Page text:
In this edition of the 2012-2013 Breakout Players segment, I explore midmajor talents poised for breakout seasons.
Ray McCallum, Detroit- While he had an excellent season a year ago, McCallum has made some significant strides this offseason, as evinced by his play at Adidas Nations. McCallum thrives as a slasher and got to the line quite frequently last season, drawing 4.8 fouls per 40 minutes. He also does a nice job finishing in transition, and is successful playing alongside one of the nation's "high flyers" in Doug Anderson. As the coach's son, McCallum typically makes the right pass, and is a good decision maker running the show. However, while he does possess good end-to-end speed, McCallum was not particularly effective creating shot opportunities for his teammates last season. This was due in large part to his inability to keep defenses honest with his perimeter shooting. He shot a paltry 24.0% from beyond the arc, and this allowed defenses to slack on him in halfcourt sets. After his performance at the Adidas Nations camp, I expect his outside shooting to be much improved this year and for him to really exploit defenses off the dribble as a result.
James Ennis, Long Beach St.- Ennis is a lengthy, athletic 6'7 wing who is physical slashing towards the rim. Playing alongside Long Beach St. stars Larry Anderson and Casper Ware, Ennis fit in remarkably well and was very efficient from the field. He finished with the 10th best Offensive Rating in the Big West and posted a 58.9% eFG%. (79th best in the nation) Ennis was also a capable rebounder and passer last year, and really helped set up his teammates at times. With the losses of Anderson and Ware, Ennis becomes the clear cut number one option on offense. I expect him to thrive in this role and involve his teammates. On the defensive end, Ennis will likely make his biggest mark, as he did a year ago. He does a nice job contesting shots and stealing the basketball with his great length. I expect this trend to continue and for him to establish himself as one of the best wing help defenders.
Tyler Brown, Illinois St.- Brown is a 6'4 sharpshooter who will likely step into a bigger role this season after Moore's transfer. Not only can Brown fill it up from the outside, (45.4% from 3 last season) but he is also a capable passer, finishing 22nd in the Missouri Valley Conference in Assist Rate. (% of Assists to teammates' field goals made while on the floor) I expect that he will take on some of Moore's point guard responsibilities running the team, as well as scoring the basketball. He will likely attack the rim more often this season, and I feel that he has the quickness and offensive repertoire to be effective off the dribble. On the defensive end, Brown has good hands, but is not a great defender due to his average size and anticipation. He rarely fouls though, and is able to stay on the floor. All in all, I feel that Brown will become more of a national name this season alongside Jackie Carmichael and that Illinois St. will contend for a Missouri Valley Conference title.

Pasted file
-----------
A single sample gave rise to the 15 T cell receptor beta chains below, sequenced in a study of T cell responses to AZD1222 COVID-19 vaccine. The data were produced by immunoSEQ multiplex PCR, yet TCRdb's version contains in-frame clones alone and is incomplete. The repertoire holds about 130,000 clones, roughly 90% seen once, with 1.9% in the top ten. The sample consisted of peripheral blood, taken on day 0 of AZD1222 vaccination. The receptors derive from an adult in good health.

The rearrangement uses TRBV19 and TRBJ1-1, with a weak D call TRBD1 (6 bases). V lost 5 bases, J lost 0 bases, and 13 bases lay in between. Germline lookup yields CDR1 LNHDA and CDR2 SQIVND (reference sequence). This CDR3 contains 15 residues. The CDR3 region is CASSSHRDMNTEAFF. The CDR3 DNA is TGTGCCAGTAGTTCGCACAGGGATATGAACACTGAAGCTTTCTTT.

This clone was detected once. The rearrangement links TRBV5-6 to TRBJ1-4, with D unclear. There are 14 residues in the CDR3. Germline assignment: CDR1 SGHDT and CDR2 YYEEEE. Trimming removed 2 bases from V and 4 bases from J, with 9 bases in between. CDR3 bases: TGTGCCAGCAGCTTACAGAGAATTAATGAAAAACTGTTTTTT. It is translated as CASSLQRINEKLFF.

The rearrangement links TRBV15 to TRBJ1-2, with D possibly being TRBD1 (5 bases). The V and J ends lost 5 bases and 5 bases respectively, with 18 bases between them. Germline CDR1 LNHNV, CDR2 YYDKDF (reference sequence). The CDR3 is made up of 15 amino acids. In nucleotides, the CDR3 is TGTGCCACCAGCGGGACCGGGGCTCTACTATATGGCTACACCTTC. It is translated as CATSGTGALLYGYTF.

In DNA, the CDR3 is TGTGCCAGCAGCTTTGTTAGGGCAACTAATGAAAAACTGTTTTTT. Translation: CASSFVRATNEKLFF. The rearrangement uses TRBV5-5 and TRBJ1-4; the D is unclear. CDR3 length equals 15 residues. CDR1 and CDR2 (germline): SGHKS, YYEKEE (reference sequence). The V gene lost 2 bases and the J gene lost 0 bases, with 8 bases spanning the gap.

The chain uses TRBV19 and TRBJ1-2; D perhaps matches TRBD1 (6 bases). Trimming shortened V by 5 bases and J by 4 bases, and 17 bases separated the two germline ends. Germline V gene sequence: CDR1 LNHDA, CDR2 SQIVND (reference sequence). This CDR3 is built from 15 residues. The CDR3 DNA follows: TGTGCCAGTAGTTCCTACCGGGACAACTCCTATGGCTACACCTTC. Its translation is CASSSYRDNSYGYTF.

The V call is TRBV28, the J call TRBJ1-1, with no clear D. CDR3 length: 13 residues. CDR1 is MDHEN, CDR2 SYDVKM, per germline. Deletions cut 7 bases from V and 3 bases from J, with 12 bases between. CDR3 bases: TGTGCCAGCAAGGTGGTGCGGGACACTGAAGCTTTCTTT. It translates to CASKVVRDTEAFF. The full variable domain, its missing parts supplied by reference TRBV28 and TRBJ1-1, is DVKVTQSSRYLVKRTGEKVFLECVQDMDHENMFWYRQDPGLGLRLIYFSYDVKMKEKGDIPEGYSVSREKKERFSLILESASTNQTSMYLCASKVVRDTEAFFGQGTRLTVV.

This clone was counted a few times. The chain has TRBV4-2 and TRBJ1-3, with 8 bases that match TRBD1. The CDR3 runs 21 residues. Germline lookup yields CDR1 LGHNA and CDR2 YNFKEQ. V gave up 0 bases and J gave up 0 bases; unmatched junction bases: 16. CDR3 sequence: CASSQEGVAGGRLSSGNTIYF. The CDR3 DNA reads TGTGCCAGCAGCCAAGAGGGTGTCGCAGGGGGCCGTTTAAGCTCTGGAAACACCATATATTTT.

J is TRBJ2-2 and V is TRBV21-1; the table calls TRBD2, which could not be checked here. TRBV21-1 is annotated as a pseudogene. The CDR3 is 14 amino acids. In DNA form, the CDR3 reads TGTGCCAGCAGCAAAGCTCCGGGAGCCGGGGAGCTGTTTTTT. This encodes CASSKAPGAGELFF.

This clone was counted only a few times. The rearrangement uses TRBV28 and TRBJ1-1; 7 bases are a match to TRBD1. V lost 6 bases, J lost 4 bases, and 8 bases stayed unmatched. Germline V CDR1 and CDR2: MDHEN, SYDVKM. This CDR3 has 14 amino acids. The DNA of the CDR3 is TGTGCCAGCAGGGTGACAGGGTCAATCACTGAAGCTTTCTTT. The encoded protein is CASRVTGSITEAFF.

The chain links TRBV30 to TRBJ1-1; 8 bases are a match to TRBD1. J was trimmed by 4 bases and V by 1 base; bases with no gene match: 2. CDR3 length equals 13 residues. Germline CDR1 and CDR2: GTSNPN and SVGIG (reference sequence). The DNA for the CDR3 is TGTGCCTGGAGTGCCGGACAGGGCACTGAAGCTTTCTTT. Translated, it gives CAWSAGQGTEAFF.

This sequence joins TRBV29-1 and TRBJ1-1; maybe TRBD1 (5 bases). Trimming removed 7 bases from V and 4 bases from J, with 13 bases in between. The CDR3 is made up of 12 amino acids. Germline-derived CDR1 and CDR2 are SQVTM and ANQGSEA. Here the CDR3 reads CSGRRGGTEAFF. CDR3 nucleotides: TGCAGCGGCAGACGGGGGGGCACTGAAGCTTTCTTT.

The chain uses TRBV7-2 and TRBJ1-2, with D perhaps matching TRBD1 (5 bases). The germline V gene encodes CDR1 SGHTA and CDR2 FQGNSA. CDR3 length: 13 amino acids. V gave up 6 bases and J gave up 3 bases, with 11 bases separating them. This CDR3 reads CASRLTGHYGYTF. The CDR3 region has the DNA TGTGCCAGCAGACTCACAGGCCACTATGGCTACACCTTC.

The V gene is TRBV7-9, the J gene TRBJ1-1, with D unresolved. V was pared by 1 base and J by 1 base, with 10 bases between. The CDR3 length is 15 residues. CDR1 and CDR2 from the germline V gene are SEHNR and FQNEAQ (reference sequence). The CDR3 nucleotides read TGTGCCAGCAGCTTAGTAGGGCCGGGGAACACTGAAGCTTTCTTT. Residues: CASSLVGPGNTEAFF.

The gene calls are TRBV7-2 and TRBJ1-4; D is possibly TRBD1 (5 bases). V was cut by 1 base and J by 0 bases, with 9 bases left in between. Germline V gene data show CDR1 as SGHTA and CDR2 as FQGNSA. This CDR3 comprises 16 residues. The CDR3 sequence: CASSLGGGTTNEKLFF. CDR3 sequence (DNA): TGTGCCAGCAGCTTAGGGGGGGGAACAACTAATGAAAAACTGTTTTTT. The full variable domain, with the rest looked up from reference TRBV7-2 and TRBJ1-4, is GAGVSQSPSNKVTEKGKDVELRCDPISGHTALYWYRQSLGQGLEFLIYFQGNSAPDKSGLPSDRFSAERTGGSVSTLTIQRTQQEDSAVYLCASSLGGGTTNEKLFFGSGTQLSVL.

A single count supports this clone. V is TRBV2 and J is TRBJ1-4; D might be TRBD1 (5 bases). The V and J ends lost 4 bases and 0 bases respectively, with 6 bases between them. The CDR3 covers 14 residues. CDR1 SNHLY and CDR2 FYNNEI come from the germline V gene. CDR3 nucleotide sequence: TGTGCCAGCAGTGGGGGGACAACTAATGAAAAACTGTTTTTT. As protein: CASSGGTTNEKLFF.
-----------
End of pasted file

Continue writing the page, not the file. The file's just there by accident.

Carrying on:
Deshawn Stephens, San Diego St.- After not playing high school basketball, Deshawn Stephens continues to improve year after year. I expect that he will become an elite role player this season and will receive looks professionally because he is such a late bloomer. Stephens is one of the most promising rebounders in his conference, particularly on the offensive glass, where he finished 3rd in the Mountain West last season. (in terms of Offensive Rebounding %) He employs outstanding strength, anticipation and length to secure rebounds and create extra possessions for his team. I feel that his ability to grab offensive rebounds will lead to more scoring opportunities for him this season. Last year, he was very efficient from the floor, despite not being an offensive focal point- he shot an outstanding 60.8% eFG% last year. In terms of his scoring ability, I expect that Stephens will continue to make adjustments to his shooting form, which is still very much a work in progress. This will come in time. On the defensive end, Stephens is aggressive chesting players outside the paint. However, he tends to have momentary lapses where he does not box out and allows tip ins after not securing the defensive glass. Overall, I expect that Stephens will continue to make incremental improvements and should enjoy some success after he learns to employ his outstanding physical gifts.
Derrick Henry, Winthrop- Two years ago, Henry was one of the top 10 players in the state of Georgia. After receiving limited playing time in his first season at Winthrop, Henry returns in better physical shape and with a sense of purpose. The 6'3 200 lb. guard is a slasher who does a nice job of getting in the lane and drawing contact. He is physical when attacking the hoop and is creative off his dribble. Henry compliments his slashing game with a nice perimeter shooting stroke. As a point of reference, he shot 41.7% from three point range on limited attempts last season. If he can learn to involve his teammates, Henry may be a player to watch down the road. In terms of his defensive ability, Henry has decent lateral quickness and rarely fouls unnecessarily. Overall, Derrick Henry is a young player to keep an eye on in the Big South.